Arbeitsgruppe Diskrete Mathematik
Angewandte Geometrie und Diskrete Mathematik
Auf dieser Seite werden die Termine der Arbeitsgruppe Diskrete Mathematik verwaltet.
|Seminar:||MI 02.06.020, Di, 10:30-12:00|
VorträgeVorträge des Oberseminars sind mit OS gekennzeichnet, die des Doktorandemseminars mit DS.
|Vortrag||Di 23.11.||Oliver Cooley / Andreas Würfl||Latin Square Games / Blow-up Lemma Introduction||10:30 Uhr, MI 02.04.011|
|Vortrag||Di 7.12.||Anusch Taraz / Peter Heinig||Hamiltonicity in random planar graphs / Torsion in the integral homology of (random) simplicial complexes||11:30-13:00, MI 02.06.020|
|Vortrag||Di 14.12.||Beata Faller||Combinatorial and probabilistic methods in biodiversity theory (abstract)||10:30-12:00, MI 02.06.020|
|Vortrag||Di 21.12.||Kosta Panagiotou||Percolation in Random Networks (abstract)||10:30-12:00, MI 02.06.020|
|Vortrag||Di 11.1.||Carl Georg Heise||Colouring regular hypergraphs||10:30-12:00, MI 02.06.020|
|Vortrag||Fr 21.1.||Alex Scott||Triangles in random graphs (abstract)||14:15-15:45, MI 03.06.011|
|Vortrag||Di 25.1.||Martin Aigner / Emo Welzl (Fakultätskolloquium)||Von Irrationalzahlen bis perfekte Matchings: Markovs Jahrhundertvermutung / tba||16:00-18:30, MI HS3|
|Vortrag||Di 1.2.||Maximilian Schlund||Dreieckszerlegungen dichter Graphen (abstract)||10:30-12:00, MI 02.06.020|
|Vortrag||Di 8.2.||Anusch Taraz||Random Planar Graph Processes||10:30-12:00, MI 02.06.020|
Combinatorial and probabilistic methods in biodiversity theory:A central question in conservation biology is how to predict and maximize biodiversity as species face extinction. There are numerous ways to measure the biodiversity of a group of species, and one which recognizes the evolutionary linkages between species is phylogenetic diversity (PD). Briefly, given a subset of taxa, the phylogenetic diversity of that subset is the sum of the evolutionary distances of the edges of the minimal phylogenetic tree that connects this subset.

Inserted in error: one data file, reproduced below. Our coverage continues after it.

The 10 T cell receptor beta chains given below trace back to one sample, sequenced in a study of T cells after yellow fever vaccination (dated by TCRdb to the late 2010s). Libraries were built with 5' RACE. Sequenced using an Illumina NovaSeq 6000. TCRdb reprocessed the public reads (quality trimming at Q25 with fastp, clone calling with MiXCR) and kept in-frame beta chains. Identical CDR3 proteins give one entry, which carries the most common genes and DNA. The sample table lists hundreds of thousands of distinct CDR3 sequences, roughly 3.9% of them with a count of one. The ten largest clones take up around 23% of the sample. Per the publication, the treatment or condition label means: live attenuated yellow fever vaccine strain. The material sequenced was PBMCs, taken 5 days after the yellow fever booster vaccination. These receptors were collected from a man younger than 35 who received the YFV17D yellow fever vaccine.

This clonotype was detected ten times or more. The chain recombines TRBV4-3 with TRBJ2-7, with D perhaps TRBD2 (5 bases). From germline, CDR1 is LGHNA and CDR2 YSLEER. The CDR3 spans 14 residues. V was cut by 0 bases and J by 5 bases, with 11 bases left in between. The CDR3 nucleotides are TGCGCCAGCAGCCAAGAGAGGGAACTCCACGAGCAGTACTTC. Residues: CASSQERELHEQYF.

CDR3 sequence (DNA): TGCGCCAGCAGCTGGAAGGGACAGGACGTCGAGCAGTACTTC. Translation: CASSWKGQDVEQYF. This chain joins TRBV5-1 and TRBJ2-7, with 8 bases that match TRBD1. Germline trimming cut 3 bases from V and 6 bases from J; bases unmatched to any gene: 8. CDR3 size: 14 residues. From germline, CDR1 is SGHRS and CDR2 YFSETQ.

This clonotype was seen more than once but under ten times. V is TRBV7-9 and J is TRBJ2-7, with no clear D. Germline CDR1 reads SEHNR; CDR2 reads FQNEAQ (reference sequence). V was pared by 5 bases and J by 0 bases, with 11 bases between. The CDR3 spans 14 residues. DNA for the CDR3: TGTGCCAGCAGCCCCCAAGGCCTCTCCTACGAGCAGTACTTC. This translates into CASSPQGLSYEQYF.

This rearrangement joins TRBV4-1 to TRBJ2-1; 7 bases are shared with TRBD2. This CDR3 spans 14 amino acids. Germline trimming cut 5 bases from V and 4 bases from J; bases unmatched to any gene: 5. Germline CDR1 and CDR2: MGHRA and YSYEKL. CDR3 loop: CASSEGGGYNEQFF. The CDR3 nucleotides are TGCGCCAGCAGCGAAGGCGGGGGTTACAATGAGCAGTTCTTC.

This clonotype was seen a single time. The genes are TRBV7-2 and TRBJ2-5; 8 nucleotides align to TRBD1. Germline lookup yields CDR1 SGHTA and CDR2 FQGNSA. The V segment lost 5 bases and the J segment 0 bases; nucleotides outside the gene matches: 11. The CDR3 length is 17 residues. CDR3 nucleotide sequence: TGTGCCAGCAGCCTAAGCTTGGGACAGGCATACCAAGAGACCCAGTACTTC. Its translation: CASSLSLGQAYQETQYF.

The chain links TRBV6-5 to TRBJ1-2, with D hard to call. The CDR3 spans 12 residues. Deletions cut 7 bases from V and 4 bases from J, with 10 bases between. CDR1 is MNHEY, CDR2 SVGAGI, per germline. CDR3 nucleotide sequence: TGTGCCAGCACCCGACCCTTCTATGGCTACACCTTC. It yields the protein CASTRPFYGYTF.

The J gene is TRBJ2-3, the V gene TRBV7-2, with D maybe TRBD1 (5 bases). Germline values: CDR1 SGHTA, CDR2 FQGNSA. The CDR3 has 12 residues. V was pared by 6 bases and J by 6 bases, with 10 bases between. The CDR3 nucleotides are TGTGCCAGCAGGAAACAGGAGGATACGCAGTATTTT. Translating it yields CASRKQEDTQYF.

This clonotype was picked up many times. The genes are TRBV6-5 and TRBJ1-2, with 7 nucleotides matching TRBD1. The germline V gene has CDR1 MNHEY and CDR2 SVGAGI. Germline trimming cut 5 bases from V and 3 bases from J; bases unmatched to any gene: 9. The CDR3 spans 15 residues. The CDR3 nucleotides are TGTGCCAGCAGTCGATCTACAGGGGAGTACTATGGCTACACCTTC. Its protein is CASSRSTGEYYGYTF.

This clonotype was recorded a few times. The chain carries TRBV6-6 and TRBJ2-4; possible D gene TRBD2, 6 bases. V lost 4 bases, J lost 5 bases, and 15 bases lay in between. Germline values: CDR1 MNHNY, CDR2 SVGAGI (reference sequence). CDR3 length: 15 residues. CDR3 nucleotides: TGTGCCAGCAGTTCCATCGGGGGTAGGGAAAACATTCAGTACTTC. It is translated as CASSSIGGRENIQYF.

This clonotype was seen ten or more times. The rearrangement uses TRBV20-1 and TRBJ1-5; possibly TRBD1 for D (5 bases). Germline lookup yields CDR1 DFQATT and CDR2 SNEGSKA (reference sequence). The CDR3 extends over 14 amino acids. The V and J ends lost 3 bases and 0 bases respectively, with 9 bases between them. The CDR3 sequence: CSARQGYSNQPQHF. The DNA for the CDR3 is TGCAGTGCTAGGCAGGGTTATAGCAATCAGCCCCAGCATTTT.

In the last three years, the aim of my research has been to develop and study models that are based on PD and can be used to forecast or optimize future biodiversity. This talk gives an overview of our models and findings. We discuss the computational complexity of optimization problems that aim to find species sets with maximum PD in different scenarios, and examine random extinction models under various assumptions to predict the PD of species that will still be present in the future.
Percolation in Random NetworksIn the classical Erdös-Rényi model of random graphs we begin with an empty graph on n vertices, and in each round we add an edge, drawn uniformly at random from the set of all possible edges. A celebrated result states that if we parametrize n/2 rounds as a single time step, a phase transition occurs at time 1. There, a giant connected component that contains a linear in n number of vertices makes its emergence for the first time.
An important question in this context is whether the appearance of the giant can be delayed or accelerated by modifying the process slightly. One such modification is motivated by the power of choice: in each round we add an edge, which can be chosen according to some desired rule between two (or more) random edges.
In this talk I will review some results regarding such processes. Then I will show how the precise study of them can be reduced to finding solutions of certain partial differential equations, and I will reveal a connection to singularity analysis of generating functions. The talk will conclude with future perspectives and some conjectures.